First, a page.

Sri Lanka is not in another planet. It is a part of the earth, and it is a part of the bigger problem triggered by man’s deluded notion of progress. We cannot, despite the overwhelming evidence of the crisis we are in right now that is caused by our fascination and blind obsession with economic expansion and progress, betray our natural wisdom and logic, and attempt afresh to get ahead of the world by leaving it behind. Being modern certainly is not all about having more.

On the surface level the crisis is apparent. There is more than one elephant in the room. Climate change is real and the glaciers are melting which results in a rise in the global sea levels, which means the coasts are literally sinking. It is not a potential threat anymore. It is a threat already. The apocalypse has begun.

With these problems looming over us how can we possibly logically explain the further extraction of natural resources, and destruction of the natural world to create a Megapolis, which to any rationally thinking human being would be clear without a shadow of doubt, that will certainly precipitate the destruction of the world?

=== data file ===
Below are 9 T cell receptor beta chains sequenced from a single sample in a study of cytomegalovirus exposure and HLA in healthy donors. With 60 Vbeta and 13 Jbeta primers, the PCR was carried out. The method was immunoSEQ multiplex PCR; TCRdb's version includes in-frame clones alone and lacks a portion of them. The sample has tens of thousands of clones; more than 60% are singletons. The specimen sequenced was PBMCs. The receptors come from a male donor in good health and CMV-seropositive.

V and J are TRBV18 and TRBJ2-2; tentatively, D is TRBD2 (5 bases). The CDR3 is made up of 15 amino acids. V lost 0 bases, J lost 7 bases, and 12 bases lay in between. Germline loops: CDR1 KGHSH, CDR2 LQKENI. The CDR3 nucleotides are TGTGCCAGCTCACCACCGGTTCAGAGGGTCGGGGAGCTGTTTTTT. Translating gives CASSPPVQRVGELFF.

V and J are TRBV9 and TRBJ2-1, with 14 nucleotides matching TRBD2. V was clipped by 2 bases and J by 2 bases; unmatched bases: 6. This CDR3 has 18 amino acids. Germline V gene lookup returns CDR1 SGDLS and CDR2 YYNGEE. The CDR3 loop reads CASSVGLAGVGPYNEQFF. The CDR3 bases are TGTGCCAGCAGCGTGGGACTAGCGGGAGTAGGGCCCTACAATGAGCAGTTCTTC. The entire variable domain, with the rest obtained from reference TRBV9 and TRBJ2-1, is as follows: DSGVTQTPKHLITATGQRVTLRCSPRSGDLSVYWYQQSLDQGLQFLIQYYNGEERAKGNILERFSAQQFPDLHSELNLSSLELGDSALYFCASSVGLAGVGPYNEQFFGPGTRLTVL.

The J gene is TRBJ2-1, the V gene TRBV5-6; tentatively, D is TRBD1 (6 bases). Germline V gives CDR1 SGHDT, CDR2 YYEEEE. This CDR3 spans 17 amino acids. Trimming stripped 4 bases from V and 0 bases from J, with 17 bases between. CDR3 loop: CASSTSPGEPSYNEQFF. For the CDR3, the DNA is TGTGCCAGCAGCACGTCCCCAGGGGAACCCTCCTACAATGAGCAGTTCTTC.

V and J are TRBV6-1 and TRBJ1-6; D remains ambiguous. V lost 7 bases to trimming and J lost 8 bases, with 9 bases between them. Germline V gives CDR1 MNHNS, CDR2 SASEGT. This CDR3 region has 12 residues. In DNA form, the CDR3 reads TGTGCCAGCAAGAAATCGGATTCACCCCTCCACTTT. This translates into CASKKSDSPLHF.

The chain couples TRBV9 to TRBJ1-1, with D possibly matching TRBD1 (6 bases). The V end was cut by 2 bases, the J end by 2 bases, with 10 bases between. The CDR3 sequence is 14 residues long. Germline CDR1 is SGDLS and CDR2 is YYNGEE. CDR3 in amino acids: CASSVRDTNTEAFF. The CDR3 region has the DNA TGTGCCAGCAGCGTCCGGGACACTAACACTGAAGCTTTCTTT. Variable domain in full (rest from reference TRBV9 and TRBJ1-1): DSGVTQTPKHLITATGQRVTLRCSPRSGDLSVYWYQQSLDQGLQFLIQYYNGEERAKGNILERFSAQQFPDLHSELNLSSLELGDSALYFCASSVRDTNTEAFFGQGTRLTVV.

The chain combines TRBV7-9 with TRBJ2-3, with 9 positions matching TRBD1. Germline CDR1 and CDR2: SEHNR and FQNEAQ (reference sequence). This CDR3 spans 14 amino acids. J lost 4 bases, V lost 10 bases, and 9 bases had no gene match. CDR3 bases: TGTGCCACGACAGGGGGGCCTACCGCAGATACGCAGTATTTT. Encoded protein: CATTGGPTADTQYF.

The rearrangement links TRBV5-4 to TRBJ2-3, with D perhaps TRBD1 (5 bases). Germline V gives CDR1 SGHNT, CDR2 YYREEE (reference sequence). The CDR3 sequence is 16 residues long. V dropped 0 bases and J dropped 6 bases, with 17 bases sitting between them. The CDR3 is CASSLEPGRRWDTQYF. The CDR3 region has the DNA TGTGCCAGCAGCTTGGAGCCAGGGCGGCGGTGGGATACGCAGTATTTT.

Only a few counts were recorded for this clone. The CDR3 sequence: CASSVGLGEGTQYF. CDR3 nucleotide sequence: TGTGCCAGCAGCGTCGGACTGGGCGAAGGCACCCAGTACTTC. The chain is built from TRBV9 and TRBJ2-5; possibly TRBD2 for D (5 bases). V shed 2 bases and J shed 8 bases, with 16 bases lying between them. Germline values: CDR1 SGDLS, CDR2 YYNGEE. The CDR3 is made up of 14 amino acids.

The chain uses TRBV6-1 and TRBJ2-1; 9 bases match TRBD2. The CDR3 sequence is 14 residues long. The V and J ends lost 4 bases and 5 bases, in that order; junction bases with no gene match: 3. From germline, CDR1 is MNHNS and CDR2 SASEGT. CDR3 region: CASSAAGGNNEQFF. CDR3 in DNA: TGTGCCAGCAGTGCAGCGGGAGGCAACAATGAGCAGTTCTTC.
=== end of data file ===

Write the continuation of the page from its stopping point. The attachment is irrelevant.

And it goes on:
Yes, we need to progress economically. However adapting a solution that will further aggravate the crisis of global warming is neither an intellectual nor a moral approach.

Megapolis: Nothing But a Makeover

The president said about the Megapolis project,

“The aim of this plan is to transfer informal urban development into formal urban development and thereby increase the happiness of the people. Beautification of the towns as well as boosting the living standards of the people will be done through this development plan.(1)”